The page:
If Billy is for some reason standing real close when he lights the joint in your mouth, you don't mention it, and you don't step away. When he cups his hand around the flame to cover it from the wind, his fingers touch the corner of your lips and don't break contact until the first puff of smoke. You close your eyes and count to three.



When you open your eyes, Billy is still there with a look on his face like he's waiting for answers, still close enough for you to reach out and touch him, for now. He is all these things for now, but maybe not for long. You wonder if aspiring environmentalist Joseph Moore ever missed town councilman Jerome Burnham when he was off surveying the marshes or whatever. You wonder how many times best friends have to say goodbye.

"Here's to summer," Billy says, lifting the joint in salute, and puts it to his lips.


You met Billy for the first time in Mrs. Fernando's class when you refused to share the building blocks with him. In the end, the two of you caused such a ruckus that Mrs. Fernando put you both in time-out. Your mutual enmity was quickly redirected at Mrs. Fernando, and by the end of the week, you were playing with the blocks together.

Since then, you have yelled at each other and shoved each other and loved each other and hurt each other - all the pains of growing up and discovering what you're not. When you think of it now you tend to focus on a phone call from your freshman year the night after one of your fights. You made a pact then never to lie to each other again, with all the fresh-faced sincerity of someone who has never had their heart broken, and it's funny. It's really funny, because you thought that if heartbreak were to come at all, it would come from lies, not from the truth and the silences that lurk in its cracks.


"No no," you sputter, "no way."

But you might as well have not said anything because you recognize the look in Billy's eyes as soon as the conversation turns to the subject. There is a determination to his expression that feels like the culmination of restive movement, as if his agitation only needed something to latch onto.

In the distance, the water glitters invitingly.

You say, "There's gotta be cameras around here or something!"

"There are no cameras," Billy snorts, and shrugs off his jacket.

"Well, I sure as hell don't want your groaty ass swimming around in my drinking water!"

"They filter it," he says simply, and takes off his shirt.

He climbs down the rocks.

"You don't have swimming trunks!" you protest.

Billy grins and does his best Doc Brown impression, saying, "Trunks? Where we're going, we don't need… trunks."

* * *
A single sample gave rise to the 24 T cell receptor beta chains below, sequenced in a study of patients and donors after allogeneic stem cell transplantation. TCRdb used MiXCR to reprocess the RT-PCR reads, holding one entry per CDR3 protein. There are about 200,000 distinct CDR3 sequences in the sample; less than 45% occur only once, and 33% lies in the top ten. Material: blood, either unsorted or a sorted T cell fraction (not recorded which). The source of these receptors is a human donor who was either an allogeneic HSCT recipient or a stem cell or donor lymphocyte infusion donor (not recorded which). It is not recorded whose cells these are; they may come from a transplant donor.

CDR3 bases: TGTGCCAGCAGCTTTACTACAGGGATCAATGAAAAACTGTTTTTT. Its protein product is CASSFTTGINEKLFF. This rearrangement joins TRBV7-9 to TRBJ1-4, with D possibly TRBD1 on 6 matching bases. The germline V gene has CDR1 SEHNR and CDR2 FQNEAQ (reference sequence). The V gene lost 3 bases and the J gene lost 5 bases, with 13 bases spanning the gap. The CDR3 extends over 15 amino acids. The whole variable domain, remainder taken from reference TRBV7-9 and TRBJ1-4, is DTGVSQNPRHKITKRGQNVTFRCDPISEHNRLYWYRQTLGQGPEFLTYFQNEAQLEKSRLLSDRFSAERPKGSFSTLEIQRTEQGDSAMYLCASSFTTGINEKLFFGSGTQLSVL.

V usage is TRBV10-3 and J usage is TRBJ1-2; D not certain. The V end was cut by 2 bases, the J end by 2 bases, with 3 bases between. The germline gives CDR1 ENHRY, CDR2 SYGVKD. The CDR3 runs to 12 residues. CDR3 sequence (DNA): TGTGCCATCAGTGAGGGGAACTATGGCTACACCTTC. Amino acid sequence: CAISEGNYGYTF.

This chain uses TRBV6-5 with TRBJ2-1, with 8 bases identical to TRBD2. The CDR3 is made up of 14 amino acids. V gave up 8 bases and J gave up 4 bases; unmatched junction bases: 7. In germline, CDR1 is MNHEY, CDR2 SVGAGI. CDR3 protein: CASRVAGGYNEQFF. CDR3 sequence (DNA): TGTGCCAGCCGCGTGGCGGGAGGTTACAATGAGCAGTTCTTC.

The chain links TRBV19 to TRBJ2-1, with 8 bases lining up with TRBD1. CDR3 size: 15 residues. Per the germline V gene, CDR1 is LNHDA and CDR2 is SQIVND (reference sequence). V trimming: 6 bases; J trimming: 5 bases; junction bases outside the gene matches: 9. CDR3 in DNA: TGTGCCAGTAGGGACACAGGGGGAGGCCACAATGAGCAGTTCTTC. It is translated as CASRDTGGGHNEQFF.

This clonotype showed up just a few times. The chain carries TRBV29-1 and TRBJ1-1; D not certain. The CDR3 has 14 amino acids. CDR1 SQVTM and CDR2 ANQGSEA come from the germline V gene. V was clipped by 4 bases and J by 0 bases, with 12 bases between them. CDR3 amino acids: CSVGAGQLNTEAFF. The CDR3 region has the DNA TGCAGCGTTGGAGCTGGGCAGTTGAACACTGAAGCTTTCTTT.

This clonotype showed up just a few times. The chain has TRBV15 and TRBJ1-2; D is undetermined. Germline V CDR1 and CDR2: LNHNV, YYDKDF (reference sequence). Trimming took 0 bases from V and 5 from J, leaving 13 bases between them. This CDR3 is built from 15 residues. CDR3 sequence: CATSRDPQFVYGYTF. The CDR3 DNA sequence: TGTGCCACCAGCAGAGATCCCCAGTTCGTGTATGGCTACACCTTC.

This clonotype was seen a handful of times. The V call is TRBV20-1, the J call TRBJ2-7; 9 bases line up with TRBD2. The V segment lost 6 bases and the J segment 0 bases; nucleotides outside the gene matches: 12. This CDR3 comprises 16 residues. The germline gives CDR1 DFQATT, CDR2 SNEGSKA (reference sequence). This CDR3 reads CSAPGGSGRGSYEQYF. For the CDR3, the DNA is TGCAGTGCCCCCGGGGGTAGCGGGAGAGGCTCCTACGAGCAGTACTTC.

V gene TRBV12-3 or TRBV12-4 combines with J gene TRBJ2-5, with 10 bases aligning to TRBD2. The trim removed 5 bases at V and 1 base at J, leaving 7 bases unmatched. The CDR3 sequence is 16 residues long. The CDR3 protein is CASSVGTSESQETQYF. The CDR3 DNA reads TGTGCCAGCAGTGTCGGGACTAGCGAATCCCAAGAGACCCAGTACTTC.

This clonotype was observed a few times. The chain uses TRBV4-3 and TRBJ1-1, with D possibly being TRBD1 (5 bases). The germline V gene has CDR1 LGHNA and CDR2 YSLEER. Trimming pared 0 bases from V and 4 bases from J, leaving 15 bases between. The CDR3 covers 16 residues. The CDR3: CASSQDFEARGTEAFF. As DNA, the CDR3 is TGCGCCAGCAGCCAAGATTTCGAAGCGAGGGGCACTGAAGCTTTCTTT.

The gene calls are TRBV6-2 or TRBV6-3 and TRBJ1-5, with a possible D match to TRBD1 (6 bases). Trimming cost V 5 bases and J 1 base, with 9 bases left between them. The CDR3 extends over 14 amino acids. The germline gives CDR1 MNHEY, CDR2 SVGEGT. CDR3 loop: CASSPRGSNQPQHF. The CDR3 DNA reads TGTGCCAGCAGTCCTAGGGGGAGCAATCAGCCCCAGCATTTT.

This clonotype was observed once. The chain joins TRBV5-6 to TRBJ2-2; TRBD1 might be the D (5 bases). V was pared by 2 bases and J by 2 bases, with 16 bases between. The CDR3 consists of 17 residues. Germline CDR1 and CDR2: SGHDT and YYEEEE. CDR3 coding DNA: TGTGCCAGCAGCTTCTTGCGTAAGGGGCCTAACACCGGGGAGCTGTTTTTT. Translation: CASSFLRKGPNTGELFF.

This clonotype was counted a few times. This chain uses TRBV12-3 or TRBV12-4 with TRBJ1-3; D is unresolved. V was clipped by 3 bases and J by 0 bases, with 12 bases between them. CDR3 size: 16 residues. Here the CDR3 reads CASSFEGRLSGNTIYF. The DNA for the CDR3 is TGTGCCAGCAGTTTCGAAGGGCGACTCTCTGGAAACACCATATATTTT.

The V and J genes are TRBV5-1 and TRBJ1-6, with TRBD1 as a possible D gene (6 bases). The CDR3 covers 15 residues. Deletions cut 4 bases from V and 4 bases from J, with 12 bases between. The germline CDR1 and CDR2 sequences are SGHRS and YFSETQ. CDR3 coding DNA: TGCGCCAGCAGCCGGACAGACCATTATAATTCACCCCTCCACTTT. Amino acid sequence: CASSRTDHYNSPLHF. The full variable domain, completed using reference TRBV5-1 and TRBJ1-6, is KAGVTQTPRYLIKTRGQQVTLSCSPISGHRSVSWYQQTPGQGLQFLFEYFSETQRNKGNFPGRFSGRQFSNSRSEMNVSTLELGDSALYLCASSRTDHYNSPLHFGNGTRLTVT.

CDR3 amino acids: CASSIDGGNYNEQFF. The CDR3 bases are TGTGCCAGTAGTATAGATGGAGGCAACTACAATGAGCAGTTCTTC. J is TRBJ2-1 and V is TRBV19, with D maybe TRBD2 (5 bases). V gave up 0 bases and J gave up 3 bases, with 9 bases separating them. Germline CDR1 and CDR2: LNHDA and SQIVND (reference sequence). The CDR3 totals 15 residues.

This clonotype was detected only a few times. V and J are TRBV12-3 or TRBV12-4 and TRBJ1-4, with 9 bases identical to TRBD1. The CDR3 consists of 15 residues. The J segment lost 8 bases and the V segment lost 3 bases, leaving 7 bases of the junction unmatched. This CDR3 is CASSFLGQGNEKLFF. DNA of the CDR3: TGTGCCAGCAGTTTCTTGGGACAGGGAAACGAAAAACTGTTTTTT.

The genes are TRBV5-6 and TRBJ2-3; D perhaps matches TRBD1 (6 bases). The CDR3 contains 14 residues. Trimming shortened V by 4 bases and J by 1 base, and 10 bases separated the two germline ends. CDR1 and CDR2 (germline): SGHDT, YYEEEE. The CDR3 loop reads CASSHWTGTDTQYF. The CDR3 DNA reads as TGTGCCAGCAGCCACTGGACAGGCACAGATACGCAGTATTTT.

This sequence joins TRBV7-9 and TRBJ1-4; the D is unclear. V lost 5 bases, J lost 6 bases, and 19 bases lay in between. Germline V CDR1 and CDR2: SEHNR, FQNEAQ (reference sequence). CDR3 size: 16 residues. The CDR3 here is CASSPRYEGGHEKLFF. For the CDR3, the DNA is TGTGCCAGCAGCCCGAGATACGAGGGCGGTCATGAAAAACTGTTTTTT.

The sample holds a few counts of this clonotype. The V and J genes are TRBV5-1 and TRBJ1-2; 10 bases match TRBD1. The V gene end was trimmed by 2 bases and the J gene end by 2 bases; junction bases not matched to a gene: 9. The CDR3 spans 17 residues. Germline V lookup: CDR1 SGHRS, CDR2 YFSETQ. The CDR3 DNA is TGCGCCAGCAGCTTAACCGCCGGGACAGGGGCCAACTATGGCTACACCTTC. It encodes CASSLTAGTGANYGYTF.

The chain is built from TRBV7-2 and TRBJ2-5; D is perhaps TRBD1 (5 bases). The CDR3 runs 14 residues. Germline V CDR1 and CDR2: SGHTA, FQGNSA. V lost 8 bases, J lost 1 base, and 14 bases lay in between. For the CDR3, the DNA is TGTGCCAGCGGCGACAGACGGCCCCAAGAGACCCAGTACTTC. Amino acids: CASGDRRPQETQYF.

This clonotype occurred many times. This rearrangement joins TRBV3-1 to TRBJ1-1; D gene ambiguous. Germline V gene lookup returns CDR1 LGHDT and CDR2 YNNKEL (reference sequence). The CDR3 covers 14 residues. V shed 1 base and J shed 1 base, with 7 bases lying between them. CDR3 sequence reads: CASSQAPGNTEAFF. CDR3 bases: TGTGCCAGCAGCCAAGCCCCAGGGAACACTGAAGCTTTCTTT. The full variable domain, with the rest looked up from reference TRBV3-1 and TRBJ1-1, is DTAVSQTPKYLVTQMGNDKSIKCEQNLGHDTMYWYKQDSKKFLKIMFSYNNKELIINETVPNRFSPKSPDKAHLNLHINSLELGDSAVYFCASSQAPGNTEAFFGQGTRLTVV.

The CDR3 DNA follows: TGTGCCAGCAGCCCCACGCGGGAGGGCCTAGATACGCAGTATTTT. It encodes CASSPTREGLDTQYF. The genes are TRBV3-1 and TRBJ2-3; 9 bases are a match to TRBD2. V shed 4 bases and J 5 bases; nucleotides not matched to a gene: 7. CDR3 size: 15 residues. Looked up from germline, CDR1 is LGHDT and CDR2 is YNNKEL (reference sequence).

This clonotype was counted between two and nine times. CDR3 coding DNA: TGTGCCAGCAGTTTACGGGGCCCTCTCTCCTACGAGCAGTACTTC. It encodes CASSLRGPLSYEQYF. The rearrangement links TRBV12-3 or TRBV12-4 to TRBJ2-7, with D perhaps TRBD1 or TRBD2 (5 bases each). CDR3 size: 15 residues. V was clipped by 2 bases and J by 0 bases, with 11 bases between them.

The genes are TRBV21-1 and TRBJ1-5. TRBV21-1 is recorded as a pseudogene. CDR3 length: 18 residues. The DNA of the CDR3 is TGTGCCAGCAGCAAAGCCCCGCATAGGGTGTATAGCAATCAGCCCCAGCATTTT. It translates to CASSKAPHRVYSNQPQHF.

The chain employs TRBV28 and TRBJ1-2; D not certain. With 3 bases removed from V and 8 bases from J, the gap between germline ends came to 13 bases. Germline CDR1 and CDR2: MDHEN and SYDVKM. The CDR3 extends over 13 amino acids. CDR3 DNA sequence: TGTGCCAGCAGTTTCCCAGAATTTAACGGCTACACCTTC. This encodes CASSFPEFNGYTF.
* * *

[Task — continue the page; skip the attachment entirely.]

And he runs.

You climb down the rocks and run after him. You've always been running after him, except for the times when he runs after you.


Winter fucking sucks, but you always thought to yourself that if winter were warmer, you'd love it. You like snowball fights and snow days and sledding, and it's just the cold that puts you off, like maybe you're secretly from Florida but were switched at birth so now you have to live somewhere that is pretty much Siberia for half the year.

Winter at the reservoir reminds you of the beginnings of fairy tales. You are Lucy Pevensie before you had a country to reclaim, and Gerda before the queen stole your love away. Everything is white like blank paper, and everything is quiet: nothing has been written and nothing has been sung.

When you said, "Let's go for a walk," Billy said, "What, are you crazy? It's freezing outside." But it was freezing in the car too, and for once you didn't care what he wanted, and for once you had had enough. You could sit in the truck and submit yourself to the weight of unspoken things between you, or you could go outside and let the silence spread out in all directions, swallowed by the landscape and dissipating into the sky.

You climbed out of the car and Billy yelled after you, but you acted like you didn't hear him. You trudged onwards, making footprints in the snow, and when you heard the door open and slam shut behind you, you didn't stop.

"It's fucking freezing," Billy muttered when he caught up, because it is the prerogative of the nervous to state the obvious.

The moon was full that night, and it lit up the path before you and darkened the shadows that fell across it. The winter holds no ambiguity of color; everything is either light or dark.

"So where are we going?" Billy asked.


"This is stupid. We should go back."

"Maybe." But you didn't, so he didn't, and together you trudged deeper into the woods.


The death of spring and the birth of summer: you sit on the banks of the reservoir and smoke a cigarette as you watch Billy float on his back, his eyes closed and arms outstretched. He keeps saying, "You should come swim," and you keep saying, "No thanks." You say that if a ranger comes, you're out of there and he's on his own.